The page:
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1 May 2023

Autumn colour and tropical flowers to be found in the Garden this May

Flowers, fruit and cones feature on the plants you will discover on this months walk.

​Plum or Illawarra Pine - Podocarpus elatus

This southern hemisphere conifer is endemic to northern NSW and Queensland and is one of 95 species of Podocarps. Unlike other conifers, the Podocarps do not have seed cones, instead they have a single seed attached by a fleshy receptacle to the branch. The seed is hard and inedible, but the purple black fleshy receptacle underneath is edible and eaten by Aboriginal people. Male trees produce drooping cones that release their pollen to be spread by the wind. Family: Podocarpaceae

Camellia sasanqua varieties

Popular for its winter flowering, Camellia sasanqua is one of the most popular ornamental camellias. Originating in China and Japan, cultivars began appearing in Japan in the early 17th century with the first record of Camellia sasanqua varieties made by Ihei Ito (1695-1733). It was not until the 18th century that Camellias were introduced in Europe. Despite their success as ornamental plants, one third of all Camellia species are threatened with extinction in the wild. Family: Theaceae

Maidenhair Tree - Ginkgo biloba

Ginkgo biloba, sometimes referred to as a ‘living fossil’, is the only surviving member of an ancient order (Ginkgoales) of seed bearing plants around 270 million years old. Individual Trees are either female or male and we have both types in our garden. The distinctive fan shaped bilobed leaves turn a buttery yellow colour in Autumn. This is a tree prized for its resilience, spectacular Autumn colour, medicinal properties and edible seeds produced in Summer. Family: Ginkgoaceae

Johnstone River Almond - Elaeocarpus bancroftii

This tree is restricted to north eastern Queensland where it grows in tropical rainforests from Cooktown to Tully. In Autumn, white bell-shaped flowers with fringed petals hang in clusters amongst the leaves and are followed by blue-green fruit. The fruit contains an edible seed that is encased in a hard outer layer. Seed is eaten by native Giant White-tailed rats but Southern Cassowaries who swallow the whole fruit are the main seed disperses. Family: Elaeocarpaceae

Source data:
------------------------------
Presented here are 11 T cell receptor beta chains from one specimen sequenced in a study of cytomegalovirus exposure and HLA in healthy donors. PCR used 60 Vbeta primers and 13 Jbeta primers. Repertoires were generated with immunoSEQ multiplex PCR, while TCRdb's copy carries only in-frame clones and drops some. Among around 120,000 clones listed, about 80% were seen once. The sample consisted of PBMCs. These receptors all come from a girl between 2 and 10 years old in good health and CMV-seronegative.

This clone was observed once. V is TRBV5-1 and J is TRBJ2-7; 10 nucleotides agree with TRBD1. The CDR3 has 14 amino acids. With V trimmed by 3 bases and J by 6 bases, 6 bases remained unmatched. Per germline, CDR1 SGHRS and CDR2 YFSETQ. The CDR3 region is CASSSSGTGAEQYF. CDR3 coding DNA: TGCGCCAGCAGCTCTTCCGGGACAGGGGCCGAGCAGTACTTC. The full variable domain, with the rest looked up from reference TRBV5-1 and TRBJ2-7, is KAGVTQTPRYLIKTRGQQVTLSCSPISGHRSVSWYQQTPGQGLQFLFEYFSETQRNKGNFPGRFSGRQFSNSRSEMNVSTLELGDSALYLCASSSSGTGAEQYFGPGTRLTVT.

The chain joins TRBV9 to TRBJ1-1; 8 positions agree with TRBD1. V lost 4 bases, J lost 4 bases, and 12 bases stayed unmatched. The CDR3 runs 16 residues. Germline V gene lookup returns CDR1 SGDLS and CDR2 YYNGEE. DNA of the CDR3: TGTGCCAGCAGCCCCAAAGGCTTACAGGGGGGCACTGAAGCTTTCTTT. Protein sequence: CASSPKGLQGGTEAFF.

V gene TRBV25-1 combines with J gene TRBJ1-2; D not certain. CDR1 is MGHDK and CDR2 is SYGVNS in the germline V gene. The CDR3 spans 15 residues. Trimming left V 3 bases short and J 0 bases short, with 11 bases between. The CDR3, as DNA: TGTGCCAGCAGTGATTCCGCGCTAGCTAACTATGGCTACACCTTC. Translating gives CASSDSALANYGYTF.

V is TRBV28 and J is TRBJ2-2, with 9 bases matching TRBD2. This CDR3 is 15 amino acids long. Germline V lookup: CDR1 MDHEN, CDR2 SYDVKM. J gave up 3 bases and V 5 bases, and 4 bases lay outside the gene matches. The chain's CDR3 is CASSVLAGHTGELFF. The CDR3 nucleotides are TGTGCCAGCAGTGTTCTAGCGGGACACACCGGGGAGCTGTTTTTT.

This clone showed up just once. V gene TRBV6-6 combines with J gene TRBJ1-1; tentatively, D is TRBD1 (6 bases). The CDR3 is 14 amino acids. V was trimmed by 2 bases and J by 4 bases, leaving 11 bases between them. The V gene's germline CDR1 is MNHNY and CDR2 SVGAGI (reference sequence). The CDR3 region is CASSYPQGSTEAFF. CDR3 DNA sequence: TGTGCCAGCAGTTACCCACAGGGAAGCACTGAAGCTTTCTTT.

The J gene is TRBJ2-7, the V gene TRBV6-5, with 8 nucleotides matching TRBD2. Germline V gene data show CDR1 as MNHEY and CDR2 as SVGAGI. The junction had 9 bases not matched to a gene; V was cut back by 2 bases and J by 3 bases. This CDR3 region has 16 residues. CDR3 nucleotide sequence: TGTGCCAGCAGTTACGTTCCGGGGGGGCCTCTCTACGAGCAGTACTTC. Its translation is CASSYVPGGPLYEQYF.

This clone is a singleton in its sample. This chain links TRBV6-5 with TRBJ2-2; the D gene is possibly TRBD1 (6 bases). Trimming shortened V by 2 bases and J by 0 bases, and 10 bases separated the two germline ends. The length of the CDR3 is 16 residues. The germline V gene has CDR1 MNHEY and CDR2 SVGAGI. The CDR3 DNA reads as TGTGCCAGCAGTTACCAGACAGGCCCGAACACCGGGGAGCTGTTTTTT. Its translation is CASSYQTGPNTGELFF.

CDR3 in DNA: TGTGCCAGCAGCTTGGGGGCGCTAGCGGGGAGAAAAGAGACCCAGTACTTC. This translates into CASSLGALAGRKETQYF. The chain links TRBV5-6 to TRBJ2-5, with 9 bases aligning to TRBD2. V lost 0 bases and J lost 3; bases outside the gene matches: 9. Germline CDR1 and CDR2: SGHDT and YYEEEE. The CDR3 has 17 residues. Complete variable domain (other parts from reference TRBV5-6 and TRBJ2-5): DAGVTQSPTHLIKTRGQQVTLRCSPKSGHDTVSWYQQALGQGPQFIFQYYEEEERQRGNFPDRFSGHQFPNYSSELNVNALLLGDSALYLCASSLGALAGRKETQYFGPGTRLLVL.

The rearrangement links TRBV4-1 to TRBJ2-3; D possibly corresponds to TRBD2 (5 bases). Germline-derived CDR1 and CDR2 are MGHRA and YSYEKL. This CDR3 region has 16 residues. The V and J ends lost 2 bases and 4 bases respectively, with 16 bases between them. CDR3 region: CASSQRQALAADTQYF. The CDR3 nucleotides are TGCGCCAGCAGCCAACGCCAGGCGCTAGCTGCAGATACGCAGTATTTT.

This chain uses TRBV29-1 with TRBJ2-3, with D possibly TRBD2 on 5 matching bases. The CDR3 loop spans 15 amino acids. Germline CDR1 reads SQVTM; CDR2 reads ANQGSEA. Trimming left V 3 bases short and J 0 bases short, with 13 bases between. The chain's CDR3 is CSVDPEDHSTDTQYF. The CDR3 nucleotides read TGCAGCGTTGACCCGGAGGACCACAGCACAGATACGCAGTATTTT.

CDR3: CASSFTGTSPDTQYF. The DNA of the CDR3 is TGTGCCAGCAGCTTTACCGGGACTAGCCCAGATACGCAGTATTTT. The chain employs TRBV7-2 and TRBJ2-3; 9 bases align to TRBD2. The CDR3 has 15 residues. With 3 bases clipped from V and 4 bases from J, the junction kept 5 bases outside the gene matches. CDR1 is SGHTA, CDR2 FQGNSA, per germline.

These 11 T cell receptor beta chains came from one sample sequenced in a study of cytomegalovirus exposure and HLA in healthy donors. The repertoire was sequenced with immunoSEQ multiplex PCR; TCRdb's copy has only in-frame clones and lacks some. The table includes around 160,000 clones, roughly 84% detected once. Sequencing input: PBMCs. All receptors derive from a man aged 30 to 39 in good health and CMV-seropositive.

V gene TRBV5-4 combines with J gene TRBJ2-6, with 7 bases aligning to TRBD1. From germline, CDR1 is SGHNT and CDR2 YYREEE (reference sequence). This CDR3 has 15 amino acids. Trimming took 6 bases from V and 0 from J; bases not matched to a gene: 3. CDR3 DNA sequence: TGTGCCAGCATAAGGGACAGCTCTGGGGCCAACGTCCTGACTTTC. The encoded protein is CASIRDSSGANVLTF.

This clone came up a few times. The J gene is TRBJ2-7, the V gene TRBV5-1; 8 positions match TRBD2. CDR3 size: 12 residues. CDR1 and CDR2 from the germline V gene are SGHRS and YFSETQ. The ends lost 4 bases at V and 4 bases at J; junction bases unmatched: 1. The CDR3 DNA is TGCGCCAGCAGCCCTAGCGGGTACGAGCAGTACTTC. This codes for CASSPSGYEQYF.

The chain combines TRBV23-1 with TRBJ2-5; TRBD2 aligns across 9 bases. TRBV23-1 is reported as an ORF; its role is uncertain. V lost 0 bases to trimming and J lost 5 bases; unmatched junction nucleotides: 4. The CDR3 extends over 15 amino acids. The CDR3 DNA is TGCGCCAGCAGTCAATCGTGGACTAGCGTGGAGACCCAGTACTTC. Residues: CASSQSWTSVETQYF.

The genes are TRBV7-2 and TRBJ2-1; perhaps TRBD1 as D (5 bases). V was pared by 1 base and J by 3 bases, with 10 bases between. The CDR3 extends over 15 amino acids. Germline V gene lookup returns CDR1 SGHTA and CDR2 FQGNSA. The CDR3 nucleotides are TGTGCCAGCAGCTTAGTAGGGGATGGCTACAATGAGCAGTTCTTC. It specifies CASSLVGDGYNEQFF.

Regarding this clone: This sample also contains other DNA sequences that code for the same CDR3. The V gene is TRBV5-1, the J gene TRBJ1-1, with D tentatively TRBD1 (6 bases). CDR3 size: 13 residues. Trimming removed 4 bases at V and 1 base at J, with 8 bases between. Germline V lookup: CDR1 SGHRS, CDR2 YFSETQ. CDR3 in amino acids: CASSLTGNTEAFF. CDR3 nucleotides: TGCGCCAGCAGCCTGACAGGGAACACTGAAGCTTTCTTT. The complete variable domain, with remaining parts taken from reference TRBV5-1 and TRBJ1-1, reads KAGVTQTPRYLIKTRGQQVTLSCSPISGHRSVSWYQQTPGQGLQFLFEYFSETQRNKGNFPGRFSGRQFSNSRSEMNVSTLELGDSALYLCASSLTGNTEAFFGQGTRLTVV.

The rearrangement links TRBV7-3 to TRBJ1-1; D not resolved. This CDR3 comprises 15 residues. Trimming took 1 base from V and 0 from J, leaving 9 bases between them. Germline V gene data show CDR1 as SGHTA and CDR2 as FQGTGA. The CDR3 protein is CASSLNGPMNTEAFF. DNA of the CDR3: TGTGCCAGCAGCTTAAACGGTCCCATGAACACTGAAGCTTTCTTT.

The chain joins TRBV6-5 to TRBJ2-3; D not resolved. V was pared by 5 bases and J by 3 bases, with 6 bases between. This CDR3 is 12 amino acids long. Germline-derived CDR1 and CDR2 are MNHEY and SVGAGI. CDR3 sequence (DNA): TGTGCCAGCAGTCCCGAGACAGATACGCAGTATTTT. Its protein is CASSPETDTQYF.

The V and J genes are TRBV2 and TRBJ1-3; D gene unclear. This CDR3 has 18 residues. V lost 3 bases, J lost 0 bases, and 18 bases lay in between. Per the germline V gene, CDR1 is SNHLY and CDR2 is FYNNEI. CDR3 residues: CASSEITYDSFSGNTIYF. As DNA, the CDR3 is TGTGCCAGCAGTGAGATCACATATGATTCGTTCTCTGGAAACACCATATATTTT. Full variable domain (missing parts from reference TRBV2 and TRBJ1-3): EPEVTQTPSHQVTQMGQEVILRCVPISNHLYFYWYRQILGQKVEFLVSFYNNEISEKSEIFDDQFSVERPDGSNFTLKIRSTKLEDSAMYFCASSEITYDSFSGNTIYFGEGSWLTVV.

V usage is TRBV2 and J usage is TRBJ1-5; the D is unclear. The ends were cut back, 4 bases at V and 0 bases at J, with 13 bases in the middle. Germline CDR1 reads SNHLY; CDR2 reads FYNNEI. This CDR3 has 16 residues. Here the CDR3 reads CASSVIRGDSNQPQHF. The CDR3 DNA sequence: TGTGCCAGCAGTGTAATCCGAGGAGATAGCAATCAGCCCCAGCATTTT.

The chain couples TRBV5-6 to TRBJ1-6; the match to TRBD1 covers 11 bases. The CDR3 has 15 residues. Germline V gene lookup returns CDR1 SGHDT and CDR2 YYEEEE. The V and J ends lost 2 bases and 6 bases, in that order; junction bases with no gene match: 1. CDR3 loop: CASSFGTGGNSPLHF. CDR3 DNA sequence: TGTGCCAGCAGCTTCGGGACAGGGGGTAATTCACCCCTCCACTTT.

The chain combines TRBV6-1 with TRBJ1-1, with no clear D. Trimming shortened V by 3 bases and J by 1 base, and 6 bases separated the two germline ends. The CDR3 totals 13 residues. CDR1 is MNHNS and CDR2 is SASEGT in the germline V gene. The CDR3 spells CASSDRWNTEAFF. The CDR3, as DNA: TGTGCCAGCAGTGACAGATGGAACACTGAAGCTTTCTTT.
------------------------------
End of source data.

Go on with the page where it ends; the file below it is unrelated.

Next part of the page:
Hong Kong Orchid Tree - Bauhinia x blakeana

This spectacular pink flowering tree was found around 1880 at Pokfulamin in Hong Kong by a French missionary who propagated it from a cutting. In 2005 scientists showed it to be a naturally occurring hybrid of two other Bauhinia species, B. variegata and B. purpurea but it is sterile. It does not produce fruit even when flowers are deliberately pollinated. Hence it only exists due to human intervention through vegetative propagation so this tree is genetically identical to that first tree discovered in 1880. Family: Fabaceae

Living Wall at The Calyx - Heuchera

The green wall in the Calyx is an amazing artwork made up of 18,049 potted plants. Each plant must be the same size and the right colour to fit into the artwork. Heucheras are proving ideal for this task. Known as coral bells they are a genus from North America that are grown for their foliage rather than their flowers. Hybrids started to appear around the 1930’s and now a huge range of colours are available. These amazing plants are propagated by tissue culture. Family: Saxifragaceae

Cook Pine - Araucaria columnaris

This southern hemisphere conifer from New Caledonia has separate male cones and female cones on the same tree. Male cones produce pollen and are small and cylindrical. Female cones are larger, egg-shaped and occur higher up in the canopy of the tree. When grown outside New Caledonia the whole tree, from base to crown, leans towards the equator, making them unique amongst woody plants. The further away from the equator the larger the lean. They are easy to spot as you walk around the garden. Family: Araucariaceae

Keyaki - Zelkova serrata

Native to Japan, Korea, China and Taiwan, Zelkova serrata is a fast growing, large, deciduous tree from the Elm family. It is characterised by its short trunk and upright spreading branches that form a broad round crown. In Korea they have been worshipped by local communities as village guardians. Many of these trees are now over 600 years old and are protected as natural monuments. The timber is valued in Japan for furniture and lacquerware and the trees can also be used as bonsai plants. Family: Ulmaceae

Learn more 

Why not join a Guided Walk of the Garden with one of our knowledgeable Volunteer Guides, daily at 10:30 am. Find out more here

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